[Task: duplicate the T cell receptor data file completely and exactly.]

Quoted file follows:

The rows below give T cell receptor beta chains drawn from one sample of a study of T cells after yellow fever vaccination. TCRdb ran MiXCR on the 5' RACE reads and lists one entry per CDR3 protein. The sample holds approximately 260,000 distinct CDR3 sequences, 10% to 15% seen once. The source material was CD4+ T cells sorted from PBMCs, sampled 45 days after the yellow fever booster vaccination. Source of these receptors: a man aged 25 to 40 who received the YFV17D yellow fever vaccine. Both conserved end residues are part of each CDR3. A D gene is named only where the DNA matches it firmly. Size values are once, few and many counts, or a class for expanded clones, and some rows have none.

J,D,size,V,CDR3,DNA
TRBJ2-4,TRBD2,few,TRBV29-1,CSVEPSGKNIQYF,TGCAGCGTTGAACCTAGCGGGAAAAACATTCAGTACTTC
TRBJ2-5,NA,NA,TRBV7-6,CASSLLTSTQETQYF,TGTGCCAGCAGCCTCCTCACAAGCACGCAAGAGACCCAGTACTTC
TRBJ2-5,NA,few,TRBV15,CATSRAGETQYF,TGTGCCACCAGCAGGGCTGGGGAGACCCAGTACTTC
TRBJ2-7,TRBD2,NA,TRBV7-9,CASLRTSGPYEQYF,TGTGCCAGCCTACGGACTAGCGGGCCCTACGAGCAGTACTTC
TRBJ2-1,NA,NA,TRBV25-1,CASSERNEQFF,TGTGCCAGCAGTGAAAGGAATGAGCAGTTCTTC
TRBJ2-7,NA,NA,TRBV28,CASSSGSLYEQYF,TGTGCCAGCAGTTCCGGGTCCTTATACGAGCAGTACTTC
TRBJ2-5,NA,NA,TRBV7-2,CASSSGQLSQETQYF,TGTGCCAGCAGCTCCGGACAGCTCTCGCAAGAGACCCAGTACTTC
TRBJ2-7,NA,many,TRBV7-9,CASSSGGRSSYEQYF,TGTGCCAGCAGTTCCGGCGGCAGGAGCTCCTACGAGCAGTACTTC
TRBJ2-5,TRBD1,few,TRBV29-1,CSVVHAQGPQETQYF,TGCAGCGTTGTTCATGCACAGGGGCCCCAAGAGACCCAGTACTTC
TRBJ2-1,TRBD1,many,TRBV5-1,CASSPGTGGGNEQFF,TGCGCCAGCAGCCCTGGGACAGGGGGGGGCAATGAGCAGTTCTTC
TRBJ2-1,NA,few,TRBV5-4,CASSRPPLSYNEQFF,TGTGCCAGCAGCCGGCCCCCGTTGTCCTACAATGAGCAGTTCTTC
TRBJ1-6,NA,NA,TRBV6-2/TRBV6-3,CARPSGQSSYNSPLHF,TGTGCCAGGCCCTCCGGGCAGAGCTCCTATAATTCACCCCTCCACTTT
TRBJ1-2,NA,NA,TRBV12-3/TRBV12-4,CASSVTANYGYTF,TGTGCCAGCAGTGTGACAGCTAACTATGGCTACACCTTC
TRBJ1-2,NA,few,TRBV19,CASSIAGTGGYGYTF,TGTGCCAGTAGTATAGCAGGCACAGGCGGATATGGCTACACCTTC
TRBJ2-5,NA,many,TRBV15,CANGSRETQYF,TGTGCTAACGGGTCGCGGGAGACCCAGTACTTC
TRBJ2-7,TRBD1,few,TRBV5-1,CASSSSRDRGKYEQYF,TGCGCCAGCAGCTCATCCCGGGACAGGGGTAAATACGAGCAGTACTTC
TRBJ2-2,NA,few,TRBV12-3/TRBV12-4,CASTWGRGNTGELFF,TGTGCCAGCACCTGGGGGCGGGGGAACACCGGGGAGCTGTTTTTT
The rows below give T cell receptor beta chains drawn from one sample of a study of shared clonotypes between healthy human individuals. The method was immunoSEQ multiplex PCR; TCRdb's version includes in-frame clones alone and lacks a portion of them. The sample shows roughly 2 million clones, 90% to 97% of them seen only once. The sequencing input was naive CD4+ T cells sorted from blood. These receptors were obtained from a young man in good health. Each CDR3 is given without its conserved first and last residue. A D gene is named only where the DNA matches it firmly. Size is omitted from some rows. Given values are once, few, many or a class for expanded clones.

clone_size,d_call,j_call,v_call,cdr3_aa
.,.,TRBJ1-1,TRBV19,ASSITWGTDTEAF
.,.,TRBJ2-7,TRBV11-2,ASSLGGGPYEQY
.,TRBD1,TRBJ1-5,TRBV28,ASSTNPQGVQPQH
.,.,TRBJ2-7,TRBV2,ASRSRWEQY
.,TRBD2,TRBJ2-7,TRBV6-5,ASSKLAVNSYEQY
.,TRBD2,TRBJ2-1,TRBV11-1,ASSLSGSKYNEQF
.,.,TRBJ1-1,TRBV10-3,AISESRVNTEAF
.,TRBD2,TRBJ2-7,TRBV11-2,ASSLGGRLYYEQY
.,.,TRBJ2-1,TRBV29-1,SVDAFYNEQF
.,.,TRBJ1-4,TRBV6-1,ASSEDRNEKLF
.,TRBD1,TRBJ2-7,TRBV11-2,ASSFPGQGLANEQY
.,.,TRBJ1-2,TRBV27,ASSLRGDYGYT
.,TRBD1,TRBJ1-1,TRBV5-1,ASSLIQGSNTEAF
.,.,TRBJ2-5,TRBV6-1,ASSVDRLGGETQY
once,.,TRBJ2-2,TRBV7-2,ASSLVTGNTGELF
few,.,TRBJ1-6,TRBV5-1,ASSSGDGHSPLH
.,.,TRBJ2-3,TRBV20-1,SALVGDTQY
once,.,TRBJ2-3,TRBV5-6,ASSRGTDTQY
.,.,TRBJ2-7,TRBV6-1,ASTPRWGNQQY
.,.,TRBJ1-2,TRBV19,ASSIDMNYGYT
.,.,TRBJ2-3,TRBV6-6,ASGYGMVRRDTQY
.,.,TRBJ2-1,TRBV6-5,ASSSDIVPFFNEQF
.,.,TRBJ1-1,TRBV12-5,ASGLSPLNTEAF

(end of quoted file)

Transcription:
The rows below give T cell receptor beta chains drawn from one sample of a study of T cells after yellow fever vaccination. TCRdb ran MiXCR on the 5' RACE reads and lists one entry per CDR3 protein. The sample holds approximately 260,000 distinct CDR3 sequences, 10% to 15% seen once. The source material was CD4+ T cells sorted from PBMCs, sampled 45 days after the yellow fever booster vaccination. Source of these receptors: a man aged 25 to 40 who received the YFV17D yellow fever vaccine. Both conserved end residues are part of each CDR3. A D gene is named only where the DNA matches it firmly. Size values are once, few and many counts, or a class for expanded clones, and some rows have none.

J,D,size,V,CDR3,DNA
TRBJ2-4,TRBD2,few,TRBV29-1,CSVEPSGKNIQYF,TGCAGCGTTGAACCTAGCGGGAAAAACATTCAGTACTTC
TRBJ2-5,NA,NA,TRBV7-6,CASSLLTSTQETQYF,TGTGCCAGCAGCCTCCTCACAAGCACGCAAGAGACCCAGTACTTC
TRBJ2-5,NA,few,TRBV15,CATSRAGETQYF,TGTGCCACCAGCAGGGCTGGGGAGACCCAGTACTTC
TRBJ2-7,TRBD2,NA,TRBV7-9,CASLRTSGPYEQYF,TGTGCCAGCCTACGGACTAGCGGGCCCTACGAGCAGTACTTC
TRBJ2-1,NA,NA,TRBV25-1,CASSERNEQFF,TGTGCCAGCAGTGAAAGGAATGAGCAGTTCTTC
TRBJ2-7,NA,NA,TRBV28,CASSSGSLYEQYF,TGTGCCAGCAGTTCCGGGTCCTTATACGAGCAGTACTTC
TRBJ2-5,NA,NA,TRBV7-2,CASSSGQLSQETQYF,TGTGCCAGCAGCTCCGGACAGCTCTCGCAAGAGACCCAGTACTTC
TRBJ2-7,NA,many,TRBV7-9,CASSSGGRSSYEQYF,TGTGCCAGCAGTTCCGGCGGCAGGAGCTCCTACGAGCAGTACTTC
TRBJ2-5,TRBD1,few,TRBV29-1,CSVVHAQGPQETQYF,TGCAGCGTTGTTCATGCACAGGGGCCCCAAGAGACCCAGTACTTC
TRBJ2-1,TRBD1,many,TRBV5-1,CASSPGTGGGNEQFF,TGCGCCAGCAGCCCTGGGACAGGGGGGGGCAATGAGCAGTTCTTC
TRBJ2-1,NA,few,TRBV5-4,CASSRPPLSYNEQFF,TGTGCCAGCAGCCGGCCCCCGTTGTCCTACAATGAGCAGTTCTTC
TRBJ1-6,NA,NA,TRBV6-2/TRBV6-3,CARPSGQSSYNSPLHF,TGTGCCAGGCCCTCCGGGCAGAGCTCCTATAATTCACCCCTCCACTTT
TRBJ1-2,NA,NA,TRBV12-3/TRBV12-4,CASSVTANYGYTF,TGTGCCAGCAGTGTGACAGCTAACTATGGCTACACCTTC
TRBJ1-2,NA,few,TRBV19,CASSIAGTGGYGYTF,TGTGCCAGTAGTATAGCAGGCACAGGCGGATATGGCTACACCTTC
TRBJ2-5,NA,many,TRBV15,CANGSRETQYF,TGTGCTAACGGGTCGCGGGAGACCCAGTACTTC
TRBJ2-7,TRBD1,few,TRBV5-1,CASSSSRDRGKYEQYF,TGCGCCAGCAGCTCATCCCGGGACAGGGGTAAATACGAGCAGTACTTC
TRBJ2-2,NA,few,TRBV12-3/TRBV12-4,CASTWGRGNTGELFF,TGTGCCAGCACCTGGGGGCGGGGGAACACCGGGGAGCTGTTTTTT
The rows below give T cell receptor beta chains drawn from one sample of a study of shared clonotypes between healthy human individuals. The method was immunoSEQ multiplex PCR; TCRdb's version includes in-frame clones alone and lacks a portion of them. The sample shows roughly 2 million clones, 90% to 97% of them seen only once. The sequencing input was naive CD4+ T cells sorted from blood. These receptors were obtained from a young man in good health. Each CDR3 is given without its conserved first and last residue. A D gene is named only where the DNA matches it firmly. Size is omitted from some rows. Given values are once, few, many or a class for expanded clones.

clone_size,d_call,j_call,v_call,cdr3_aa
.,.,TRBJ1-1,TRBV19,ASSITWGTDTEAF
.,.,TRBJ2-7,TRBV11-2,ASSLGGGPYEQY
.,TRBD1,TRBJ1-5,TRBV28,ASSTNPQGVQPQH
.,.,TRBJ2-7,TRBV2,ASRSRWEQY
.,TRBD2,TRBJ2-7,TRBV6-5,ASSKLAVNSYEQY
.,TRBD2,TRBJ2-1,TRBV11-1,ASSLSGSKYNEQF
.,.,TRBJ1-1,TRBV10-3,AISESRVNTEAF
.,TRBD2,TRBJ2-7,TRBV11-2,ASSLGGRLYYEQY
.,.,TRBJ2-1,TRBV29-1,SVDAFYNEQF
.,.,TRBJ1-4,TRBV6-1,ASSEDRNEKLF
.,TRBD1,TRBJ2-7,TRBV11-2,ASSFPGQGLANEQY
.,.,TRBJ1-2,TRBV27,ASSLRGDYGYT
.,TRBD1,TRBJ1-1,TRBV5-1,ASSLIQGSNTEAF
.,.,TRBJ2-5,TRBV6-1,ASSVDRLGGETQY
once,.,TRBJ2-2,TRBV7-2,ASSLVTGNTGELF
few,.,TRBJ1-6,TRBV5-1,ASSSGDGHSPLH
.,.,TRBJ2-3,TRBV20-1,SALVGDTQY
once,.,TRBJ2-3,TRBV5-6,ASSRGTDTQY
.,.,TRBJ2-7,TRBV6-1,ASTPRWGNQQY
.,.,TRBJ1-2,TRBV19,ASSIDMNYGYT
.,.,TRBJ2-3,TRBV6-6,ASGYGMVRRDTQY
.,.,TRBJ2-1,TRBV6-5,ASSSDIVPFFNEQF
.,.,TRBJ1-1,TRBV12-5,ASGLSPLNTEAF